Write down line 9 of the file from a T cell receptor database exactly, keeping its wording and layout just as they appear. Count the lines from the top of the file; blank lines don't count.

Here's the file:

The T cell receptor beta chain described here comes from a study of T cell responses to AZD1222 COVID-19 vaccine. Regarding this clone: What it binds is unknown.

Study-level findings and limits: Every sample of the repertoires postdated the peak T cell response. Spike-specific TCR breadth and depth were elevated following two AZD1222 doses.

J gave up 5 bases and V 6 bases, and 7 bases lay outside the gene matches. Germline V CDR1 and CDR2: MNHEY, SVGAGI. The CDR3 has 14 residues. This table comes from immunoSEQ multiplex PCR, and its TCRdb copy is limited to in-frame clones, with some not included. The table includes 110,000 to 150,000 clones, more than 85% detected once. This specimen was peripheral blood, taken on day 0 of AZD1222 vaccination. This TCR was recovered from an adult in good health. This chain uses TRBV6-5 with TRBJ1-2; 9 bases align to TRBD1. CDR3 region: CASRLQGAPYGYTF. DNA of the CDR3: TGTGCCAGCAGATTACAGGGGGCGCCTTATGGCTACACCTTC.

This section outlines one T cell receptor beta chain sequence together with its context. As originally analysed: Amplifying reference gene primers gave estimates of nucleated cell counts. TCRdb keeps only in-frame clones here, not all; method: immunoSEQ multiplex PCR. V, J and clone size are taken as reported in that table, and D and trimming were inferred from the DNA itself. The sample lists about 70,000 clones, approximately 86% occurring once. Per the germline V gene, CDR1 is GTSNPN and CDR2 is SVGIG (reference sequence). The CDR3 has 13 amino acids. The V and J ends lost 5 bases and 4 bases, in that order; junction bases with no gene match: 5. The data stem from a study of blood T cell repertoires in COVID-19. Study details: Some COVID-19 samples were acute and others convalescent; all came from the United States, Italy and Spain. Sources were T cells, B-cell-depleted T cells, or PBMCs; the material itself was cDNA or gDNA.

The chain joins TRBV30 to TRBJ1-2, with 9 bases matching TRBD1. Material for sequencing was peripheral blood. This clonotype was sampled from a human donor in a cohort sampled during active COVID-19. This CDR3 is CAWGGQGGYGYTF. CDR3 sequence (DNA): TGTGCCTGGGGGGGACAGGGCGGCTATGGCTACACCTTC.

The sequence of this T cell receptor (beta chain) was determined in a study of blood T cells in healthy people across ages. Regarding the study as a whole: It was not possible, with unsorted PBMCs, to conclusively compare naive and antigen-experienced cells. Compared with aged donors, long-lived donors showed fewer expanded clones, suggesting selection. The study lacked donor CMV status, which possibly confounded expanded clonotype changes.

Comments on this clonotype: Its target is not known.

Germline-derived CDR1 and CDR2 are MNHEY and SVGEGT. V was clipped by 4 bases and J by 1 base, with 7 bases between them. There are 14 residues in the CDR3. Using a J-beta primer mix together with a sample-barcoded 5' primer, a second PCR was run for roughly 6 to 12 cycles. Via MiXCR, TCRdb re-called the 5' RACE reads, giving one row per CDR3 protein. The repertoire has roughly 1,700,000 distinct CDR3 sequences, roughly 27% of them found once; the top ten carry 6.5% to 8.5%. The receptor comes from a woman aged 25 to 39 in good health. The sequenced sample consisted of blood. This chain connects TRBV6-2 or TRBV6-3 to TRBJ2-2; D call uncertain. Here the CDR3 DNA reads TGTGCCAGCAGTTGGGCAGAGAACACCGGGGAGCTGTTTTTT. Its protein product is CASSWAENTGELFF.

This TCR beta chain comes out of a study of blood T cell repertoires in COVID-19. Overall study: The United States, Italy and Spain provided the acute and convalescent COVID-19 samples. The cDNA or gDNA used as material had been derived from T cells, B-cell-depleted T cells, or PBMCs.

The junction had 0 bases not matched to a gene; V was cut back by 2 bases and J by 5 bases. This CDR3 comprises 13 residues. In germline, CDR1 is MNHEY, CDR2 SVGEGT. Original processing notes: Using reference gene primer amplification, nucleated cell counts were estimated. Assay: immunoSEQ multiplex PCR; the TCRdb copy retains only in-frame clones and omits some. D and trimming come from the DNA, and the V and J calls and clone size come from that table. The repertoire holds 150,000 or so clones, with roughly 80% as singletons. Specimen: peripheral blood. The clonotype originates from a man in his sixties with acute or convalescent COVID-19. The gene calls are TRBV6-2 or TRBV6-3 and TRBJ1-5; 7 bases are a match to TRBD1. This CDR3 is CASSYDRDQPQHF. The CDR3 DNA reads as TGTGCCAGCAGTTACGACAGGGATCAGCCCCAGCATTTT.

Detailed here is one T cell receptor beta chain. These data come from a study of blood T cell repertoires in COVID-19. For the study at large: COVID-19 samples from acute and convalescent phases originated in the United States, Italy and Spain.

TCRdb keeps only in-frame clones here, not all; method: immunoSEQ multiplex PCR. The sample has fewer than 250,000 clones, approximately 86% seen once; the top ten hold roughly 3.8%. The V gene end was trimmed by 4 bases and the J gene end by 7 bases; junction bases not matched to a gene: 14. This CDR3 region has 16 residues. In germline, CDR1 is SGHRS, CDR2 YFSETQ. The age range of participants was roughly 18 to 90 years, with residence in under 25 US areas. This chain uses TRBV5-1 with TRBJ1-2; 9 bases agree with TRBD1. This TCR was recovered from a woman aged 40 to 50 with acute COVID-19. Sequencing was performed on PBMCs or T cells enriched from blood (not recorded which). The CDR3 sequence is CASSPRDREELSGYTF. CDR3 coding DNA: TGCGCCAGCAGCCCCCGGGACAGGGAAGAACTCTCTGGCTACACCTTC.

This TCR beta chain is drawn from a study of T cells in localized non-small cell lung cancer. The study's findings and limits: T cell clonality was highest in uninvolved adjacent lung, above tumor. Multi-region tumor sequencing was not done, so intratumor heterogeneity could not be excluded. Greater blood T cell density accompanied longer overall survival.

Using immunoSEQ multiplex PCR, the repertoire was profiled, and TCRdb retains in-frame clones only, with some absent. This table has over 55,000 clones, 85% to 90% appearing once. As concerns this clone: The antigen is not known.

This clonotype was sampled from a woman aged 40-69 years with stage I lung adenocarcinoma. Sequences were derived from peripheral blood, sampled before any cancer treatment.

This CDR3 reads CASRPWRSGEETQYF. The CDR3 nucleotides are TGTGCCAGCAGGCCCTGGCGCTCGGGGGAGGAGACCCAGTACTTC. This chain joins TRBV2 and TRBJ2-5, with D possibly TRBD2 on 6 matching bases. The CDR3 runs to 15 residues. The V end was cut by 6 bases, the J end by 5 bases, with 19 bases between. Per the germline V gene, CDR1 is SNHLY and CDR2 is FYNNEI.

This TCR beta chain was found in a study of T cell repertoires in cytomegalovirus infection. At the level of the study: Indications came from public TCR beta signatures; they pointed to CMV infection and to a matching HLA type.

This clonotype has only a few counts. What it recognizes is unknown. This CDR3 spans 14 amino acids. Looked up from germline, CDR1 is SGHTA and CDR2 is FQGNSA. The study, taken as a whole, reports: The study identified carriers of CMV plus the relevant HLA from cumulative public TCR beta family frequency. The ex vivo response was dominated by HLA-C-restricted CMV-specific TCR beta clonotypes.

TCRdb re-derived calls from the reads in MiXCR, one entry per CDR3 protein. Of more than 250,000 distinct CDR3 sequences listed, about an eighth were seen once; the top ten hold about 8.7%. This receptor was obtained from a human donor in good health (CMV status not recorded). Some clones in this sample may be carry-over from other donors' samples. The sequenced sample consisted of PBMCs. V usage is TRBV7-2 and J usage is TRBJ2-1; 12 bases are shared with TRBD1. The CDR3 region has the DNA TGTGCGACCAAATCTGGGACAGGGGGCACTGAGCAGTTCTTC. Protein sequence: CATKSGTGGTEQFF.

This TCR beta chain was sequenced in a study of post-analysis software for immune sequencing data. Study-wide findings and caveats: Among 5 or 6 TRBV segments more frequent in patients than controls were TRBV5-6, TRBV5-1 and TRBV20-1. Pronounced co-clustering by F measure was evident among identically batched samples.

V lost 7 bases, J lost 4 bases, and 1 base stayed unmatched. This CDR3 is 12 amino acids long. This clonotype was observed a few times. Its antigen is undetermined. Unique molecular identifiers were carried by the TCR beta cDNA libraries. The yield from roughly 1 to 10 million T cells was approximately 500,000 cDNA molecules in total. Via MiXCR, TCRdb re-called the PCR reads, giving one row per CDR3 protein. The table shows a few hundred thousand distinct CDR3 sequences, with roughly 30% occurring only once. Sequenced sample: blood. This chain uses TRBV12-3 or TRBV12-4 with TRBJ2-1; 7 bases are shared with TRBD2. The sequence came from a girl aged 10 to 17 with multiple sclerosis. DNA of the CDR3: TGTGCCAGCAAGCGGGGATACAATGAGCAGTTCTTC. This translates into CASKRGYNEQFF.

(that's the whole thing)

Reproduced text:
This TCR beta chain comes out of a study of blood T cell repertoires in COVID-19. Overall study: The United States, Italy and Spain provided the acute and convalescent COVID-19 samples. The cDNA or gDNA used as material had been derived from T cells, B-cell-depleted T cells, or PBMCs.